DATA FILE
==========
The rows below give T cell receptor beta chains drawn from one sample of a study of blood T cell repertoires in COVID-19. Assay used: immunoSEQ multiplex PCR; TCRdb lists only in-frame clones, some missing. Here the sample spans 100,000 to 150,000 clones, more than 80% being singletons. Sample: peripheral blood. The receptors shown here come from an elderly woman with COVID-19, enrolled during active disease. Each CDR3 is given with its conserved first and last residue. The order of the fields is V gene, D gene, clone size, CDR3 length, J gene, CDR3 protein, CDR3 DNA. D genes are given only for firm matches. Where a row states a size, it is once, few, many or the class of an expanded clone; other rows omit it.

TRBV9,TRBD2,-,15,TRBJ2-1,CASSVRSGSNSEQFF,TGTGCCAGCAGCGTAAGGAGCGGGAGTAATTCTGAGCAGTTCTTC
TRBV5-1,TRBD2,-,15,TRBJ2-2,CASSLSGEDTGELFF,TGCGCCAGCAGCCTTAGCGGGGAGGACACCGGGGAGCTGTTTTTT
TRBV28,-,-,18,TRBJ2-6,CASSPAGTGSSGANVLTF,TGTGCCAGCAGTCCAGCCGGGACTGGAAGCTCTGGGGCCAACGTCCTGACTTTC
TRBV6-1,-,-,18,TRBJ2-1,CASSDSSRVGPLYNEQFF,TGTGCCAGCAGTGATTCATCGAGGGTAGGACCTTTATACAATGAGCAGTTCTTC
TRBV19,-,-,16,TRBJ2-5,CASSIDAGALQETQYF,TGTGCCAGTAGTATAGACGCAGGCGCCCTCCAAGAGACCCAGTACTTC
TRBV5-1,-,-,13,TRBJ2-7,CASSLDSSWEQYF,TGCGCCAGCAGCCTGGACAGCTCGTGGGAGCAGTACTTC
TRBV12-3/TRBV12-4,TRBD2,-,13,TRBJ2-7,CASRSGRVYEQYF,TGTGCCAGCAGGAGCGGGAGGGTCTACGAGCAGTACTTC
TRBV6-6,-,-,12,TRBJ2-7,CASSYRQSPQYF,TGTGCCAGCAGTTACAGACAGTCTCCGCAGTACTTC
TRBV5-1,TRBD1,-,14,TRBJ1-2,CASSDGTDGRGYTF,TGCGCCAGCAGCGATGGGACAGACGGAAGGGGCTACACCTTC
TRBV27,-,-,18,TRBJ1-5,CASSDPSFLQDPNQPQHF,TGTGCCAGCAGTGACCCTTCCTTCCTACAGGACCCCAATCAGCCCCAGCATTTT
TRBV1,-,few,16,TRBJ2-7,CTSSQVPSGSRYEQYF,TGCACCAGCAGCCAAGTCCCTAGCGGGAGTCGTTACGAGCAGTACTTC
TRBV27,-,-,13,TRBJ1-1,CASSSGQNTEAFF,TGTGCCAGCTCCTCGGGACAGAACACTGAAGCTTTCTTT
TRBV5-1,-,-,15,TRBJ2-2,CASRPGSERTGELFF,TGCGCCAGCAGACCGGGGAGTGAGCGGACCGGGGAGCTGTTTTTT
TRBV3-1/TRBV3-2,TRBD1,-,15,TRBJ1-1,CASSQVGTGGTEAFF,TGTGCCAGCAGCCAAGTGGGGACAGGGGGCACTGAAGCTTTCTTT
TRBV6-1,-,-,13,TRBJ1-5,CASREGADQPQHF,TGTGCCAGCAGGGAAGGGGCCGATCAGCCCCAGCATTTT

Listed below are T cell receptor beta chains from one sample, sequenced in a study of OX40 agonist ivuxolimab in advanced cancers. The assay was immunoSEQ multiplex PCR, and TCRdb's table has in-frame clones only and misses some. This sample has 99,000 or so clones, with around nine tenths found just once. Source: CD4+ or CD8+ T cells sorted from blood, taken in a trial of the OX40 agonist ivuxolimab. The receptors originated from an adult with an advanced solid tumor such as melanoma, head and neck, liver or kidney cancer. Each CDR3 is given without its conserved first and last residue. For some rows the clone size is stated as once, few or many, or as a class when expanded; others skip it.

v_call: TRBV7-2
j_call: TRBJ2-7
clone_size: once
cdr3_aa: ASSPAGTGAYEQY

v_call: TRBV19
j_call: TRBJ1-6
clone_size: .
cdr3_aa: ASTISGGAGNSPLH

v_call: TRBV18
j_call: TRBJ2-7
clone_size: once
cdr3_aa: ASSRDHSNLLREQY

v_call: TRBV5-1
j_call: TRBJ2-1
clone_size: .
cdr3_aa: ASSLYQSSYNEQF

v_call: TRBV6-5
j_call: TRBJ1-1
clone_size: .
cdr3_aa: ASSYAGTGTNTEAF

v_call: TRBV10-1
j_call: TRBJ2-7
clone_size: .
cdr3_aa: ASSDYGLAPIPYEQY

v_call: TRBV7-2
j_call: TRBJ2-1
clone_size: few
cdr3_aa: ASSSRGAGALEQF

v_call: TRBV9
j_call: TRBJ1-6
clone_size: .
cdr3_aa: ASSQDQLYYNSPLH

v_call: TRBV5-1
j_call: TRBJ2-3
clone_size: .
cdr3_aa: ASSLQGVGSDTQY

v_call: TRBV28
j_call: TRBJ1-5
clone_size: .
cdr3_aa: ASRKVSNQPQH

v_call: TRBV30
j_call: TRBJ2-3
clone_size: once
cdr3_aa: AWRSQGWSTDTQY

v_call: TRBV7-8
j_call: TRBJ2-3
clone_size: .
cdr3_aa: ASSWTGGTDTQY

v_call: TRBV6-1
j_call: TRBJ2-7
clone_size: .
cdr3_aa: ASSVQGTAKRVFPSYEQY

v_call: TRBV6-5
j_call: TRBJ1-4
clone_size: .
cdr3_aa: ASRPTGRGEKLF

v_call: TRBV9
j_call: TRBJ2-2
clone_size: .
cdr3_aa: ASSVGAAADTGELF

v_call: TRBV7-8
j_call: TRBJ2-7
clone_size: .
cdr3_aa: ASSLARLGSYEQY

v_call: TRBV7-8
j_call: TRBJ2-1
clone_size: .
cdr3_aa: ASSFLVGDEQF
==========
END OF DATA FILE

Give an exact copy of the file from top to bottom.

The rows below give T cell receptor beta chains drawn from one sample of a study of blood T cell repertoires in COVID-19. Assay used: immunoSEQ multiplex PCR; TCRdb lists only in-frame clones, some missing. Here the sample spans 100,000 to 150,000 clones, more than 80% being singletons. Sample: peripheral blood. The receptors shown here come from an elderly woman with COVID-19, enrolled during active disease. Each CDR3 is given with its conserved first and last residue. The order of the fields is V gene, D gene, clone size, CDR3 length, J gene, CDR3 protein, CDR3 DNA. D genes are given only for firm matches. Where a row states a size, it is once, few, many or the class of an expanded clone; other rows omit it.

TRBV9,TRBD2,-,15,TRBJ2-1,CASSVRSGSNSEQFF,TGTGCCAGCAGCGTAAGGAGCGGGAGTAATTCTGAGCAGTTCTTC
TRBV5-1,TRBD2,-,15,TRBJ2-2,CASSLSGEDTGELFF,TGCGCCAGCAGCCTTAGCGGGGAGGACACCGGGGAGCTGTTTTTT
TRBV28,-,-,18,TRBJ2-6,CASSPAGTGSSGANVLTF,TGTGCCAGCAGTCCAGCCGGGACTGGAAGCTCTGGGGCCAACGTCCTGACTTTC
TRBV6-1,-,-,18,TRBJ2-1,CASSDSSRVGPLYNEQFF,TGTGCCAGCAGTGATTCATCGAGGGTAGGACCTTTATACAATGAGCAGTTCTTC
TRBV19,-,-,16,TRBJ2-5,CASSIDAGALQETQYF,TGTGCCAGTAGTATAGACGCAGGCGCCCTCCAAGAGACCCAGTACTTC
TRBV5-1,-,-,13,TRBJ2-7,CASSLDSSWEQYF,TGCGCCAGCAGCCTGGACAGCTCGTGGGAGCAGTACTTC
TRBV12-3/TRBV12-4,TRBD2,-,13,TRBJ2-7,CASRSGRVYEQYF,TGTGCCAGCAGGAGCGGGAGGGTCTACGAGCAGTACTTC
TRBV6-6,-,-,12,TRBJ2-7,CASSYRQSPQYF,TGTGCCAGCAGTTACAGACAGTCTCCGCAGTACTTC
TRBV5-1,TRBD1,-,14,TRBJ1-2,CASSDGTDGRGYTF,TGCGCCAGCAGCGATGGGACAGACGGAAGGGGCTACACCTTC
TRBV27,-,-,18,TRBJ1-5,CASSDPSFLQDPNQPQHF,TGTGCCAGCAGTGACCCTTCCTTCCTACAGGACCCCAATCAGCCCCAGCATTTT
TRBV1,-,few,16,TRBJ2-7,CTSSQVPSGSRYEQYF,TGCACCAGCAGCCAAGTCCCTAGCGGGAGTCGTTACGAGCAGTACTTC
TRBV27,-,-,13,TRBJ1-1,CASSSGQNTEAFF,TGTGCCAGCTCCTCGGGACAGAACACTGAAGCTTTCTTT
TRBV5-1,-,-,15,TRBJ2-2,CASRPGSERTGELFF,TGCGCCAGCAGACCGGGGAGTGAGCGGACCGGGGAGCTGTTTTTT
TRBV3-1/TRBV3-2,TRBD1,-,15,TRBJ1-1,CASSQVGTGGTEAFF,TGTGCCAGCAGCCAAGTGGGGACAGGGGGCACTGAAGCTTTCTTT
TRBV6-1,-,-,13,TRBJ1-5,CASREGADQPQHF,TGTGCCAGCAGGGAAGGGGCCGATCAGCCCCAGCATTTT

Listed below are T cell receptor beta chains from one sample, sequenced in a study of OX40 agonist ivuxolimab in advanced cancers. The assay was immunoSEQ multiplex PCR, and TCRdb's table has in-frame clones only and misses some. This sample has 99,000 or so clones, with around nine tenths found just once. Source: CD4+ or CD8+ T cells sorted from blood, taken in a trial of the OX40 agonist ivuxolimab. The receptors originated from an adult with an advanced solid tumor such as melanoma, head and neck, liver or kidney cancer. Each CDR3 is given without its conserved first and last residue. For some rows the clone size is stated as once, few or many, or as a class when expanded; others skip it.

v_call: TRBV7-2
j_call: TRBJ2-7
clone_size: once
cdr3_aa: ASSPAGTGAYEQY

v_call: TRBV19
j_call: TRBJ1-6
clone_size: .
cdr3_aa: ASTISGGAGNSPLH

v_call: TRBV18
j_call: TRBJ2-7
clone_size: once
cdr3_aa: ASSRDHSNLLREQY

v_call: TRBV5-1
j_call: TRBJ2-1
clone_size: .
cdr3_aa: ASSLYQSSYNEQF

v_call: TRBV6-5
j_call: TRBJ1-1
clone_size: .
cdr3_aa: ASSYAGTGTNTEAF

v_call: TRBV10-1
j_call: TRBJ2-7
clone_size: .
cdr3_aa: ASSDYGLAPIPYEQY

v_call: TRBV7-2
j_call: TRBJ2-1
clone_size: few
cdr3_aa: ASSSRGAGALEQF

v_call: TRBV9
j_call: TRBJ1-6
clone_size: .
cdr3_aa: ASSQDQLYYNSPLH

v_call: TRBV5-1
j_call: TRBJ2-3
clone_size: .
cdr3_aa: ASSLQGVGSDTQY

v_call: TRBV28
j_call: TRBJ1-5
clone_size: .
cdr3_aa: ASRKVSNQPQH

v_call: TRBV30
j_call: TRBJ2-3
clone_size: once
cdr3_aa: AWRSQGWSTDTQY

v_call: TRBV7-8
j_call: TRBJ2-3
clone_size: .
cdr3_aa: ASSWTGGTDTQY

v_call: TRBV6-1
j_call: TRBJ2-7
clone_size: .
cdr3_aa: ASSVQGTAKRVFPSYEQY

v_call: TRBV6-5
j_call: TRBJ1-4
clone_size: .
cdr3_aa: ASRPTGRGEKLF

v_call: TRBV9
j_call: TRBJ2-2
clone_size: .
cdr3_aa: ASSVGAAADTGELF

v_call: TRBV7-8
j_call: TRBJ2-7
clone_size: .
cdr3_aa: ASSLARLGSYEQY

v_call: TRBV7-8
j_call: TRBJ2-1
clone_size: .
cdr3_aa: ASSFLVGDEQF